As much as I hated this job for its incredible isolation to its monotonous and repetitive tasks, the occasional moment where I get to dive deep into a nebula of a binary star system made it feel all worthwhile, if only for a moment. My childhood dreams of wanting to live amongst the stars, the feeling of true immortality and freedom. For a moment it all seemed real, so immersively actionable.

“Lieutenant Commander Doss, you have a message from the UAS Heskell.” The ship’s computer spoke softly from behind him.
Doss’ eyes widened. He wasn’t due for a data turn-in for at least another week.

“Play message.”

“Commander Doss, this is Commander Mitchell, we’re en route to your last known position for a rendezvous for unscheduled data transfer…I know it’s a little early, but we’re headed through on a quick patrol of the Foxtrot Eight sector, due to be back at base in about 2 weeks. Command figured this to be a little more efficient and we’re obliged to agree. Notify us when you receive this message. Mitchell, out.”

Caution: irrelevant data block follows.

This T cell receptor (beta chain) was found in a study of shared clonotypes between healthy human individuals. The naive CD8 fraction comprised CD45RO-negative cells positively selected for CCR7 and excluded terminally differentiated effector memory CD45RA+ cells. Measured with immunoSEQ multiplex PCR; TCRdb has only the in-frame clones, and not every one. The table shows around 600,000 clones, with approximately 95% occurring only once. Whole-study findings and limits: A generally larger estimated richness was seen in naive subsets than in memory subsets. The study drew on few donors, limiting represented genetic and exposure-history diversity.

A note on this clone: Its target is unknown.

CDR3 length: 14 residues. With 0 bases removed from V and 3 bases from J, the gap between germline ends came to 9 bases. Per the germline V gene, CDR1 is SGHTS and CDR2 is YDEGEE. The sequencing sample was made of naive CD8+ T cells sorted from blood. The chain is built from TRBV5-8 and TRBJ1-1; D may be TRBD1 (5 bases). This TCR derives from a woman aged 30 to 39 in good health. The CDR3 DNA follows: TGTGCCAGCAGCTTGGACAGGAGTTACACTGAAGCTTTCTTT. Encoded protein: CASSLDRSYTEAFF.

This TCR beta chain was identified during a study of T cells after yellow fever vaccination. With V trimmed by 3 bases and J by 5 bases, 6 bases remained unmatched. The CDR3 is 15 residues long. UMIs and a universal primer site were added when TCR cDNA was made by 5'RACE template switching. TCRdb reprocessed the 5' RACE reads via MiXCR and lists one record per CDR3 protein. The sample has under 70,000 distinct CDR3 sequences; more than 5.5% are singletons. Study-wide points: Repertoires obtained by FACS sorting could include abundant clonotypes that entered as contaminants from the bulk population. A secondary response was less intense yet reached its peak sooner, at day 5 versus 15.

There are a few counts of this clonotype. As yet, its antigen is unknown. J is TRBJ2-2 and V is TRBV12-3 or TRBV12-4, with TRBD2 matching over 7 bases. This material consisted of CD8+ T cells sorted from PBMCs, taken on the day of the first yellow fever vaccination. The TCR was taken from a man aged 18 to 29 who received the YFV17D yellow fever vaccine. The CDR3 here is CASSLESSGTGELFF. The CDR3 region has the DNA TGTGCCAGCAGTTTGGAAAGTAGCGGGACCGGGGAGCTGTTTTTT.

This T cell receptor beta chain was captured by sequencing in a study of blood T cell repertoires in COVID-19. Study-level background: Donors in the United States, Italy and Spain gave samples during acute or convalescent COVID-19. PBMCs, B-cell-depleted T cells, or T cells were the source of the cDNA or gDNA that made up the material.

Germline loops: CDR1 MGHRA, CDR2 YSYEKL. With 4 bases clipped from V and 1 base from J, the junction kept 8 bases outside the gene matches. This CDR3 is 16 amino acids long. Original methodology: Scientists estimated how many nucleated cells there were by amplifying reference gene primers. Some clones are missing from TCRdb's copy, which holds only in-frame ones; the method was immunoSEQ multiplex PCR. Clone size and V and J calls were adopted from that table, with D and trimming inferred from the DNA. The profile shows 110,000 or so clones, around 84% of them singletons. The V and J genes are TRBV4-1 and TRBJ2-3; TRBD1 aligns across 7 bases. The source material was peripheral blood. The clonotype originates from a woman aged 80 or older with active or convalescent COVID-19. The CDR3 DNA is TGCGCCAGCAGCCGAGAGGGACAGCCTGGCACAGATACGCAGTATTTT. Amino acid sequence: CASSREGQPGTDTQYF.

It seems so innocent, but in the world of strict information security protocols and chain of custody, this little deviation from plans is very good cause for alarm and suspicion. There was no doubt in my mind, they know.

“Computer, set a course away from Foxtrot 8.”

“Acknowledged Commander, destination?”

“Towards the source of the signal, what’s your ETA?”

“ETA is 4 days, 3 hours and approximately 40 minutes.”

The small vessel turned about, its hull reflecting the blue light cascading over its ridges. As its FTL engines engaged a small void appeared where the ship was as it shot through the nebula.

* * *

Captain Colburn loosened the collar of his uniform as he relaxed into a comfortable chair in his quarters. On the table in front of him was a glass filled with water. As he relaxed into the chair, he took a sip of water.

“Computer, bring up the binary transmission text.”

The blue fluorescent HUD projected in front of him. The broken, indistinct text stares back at him.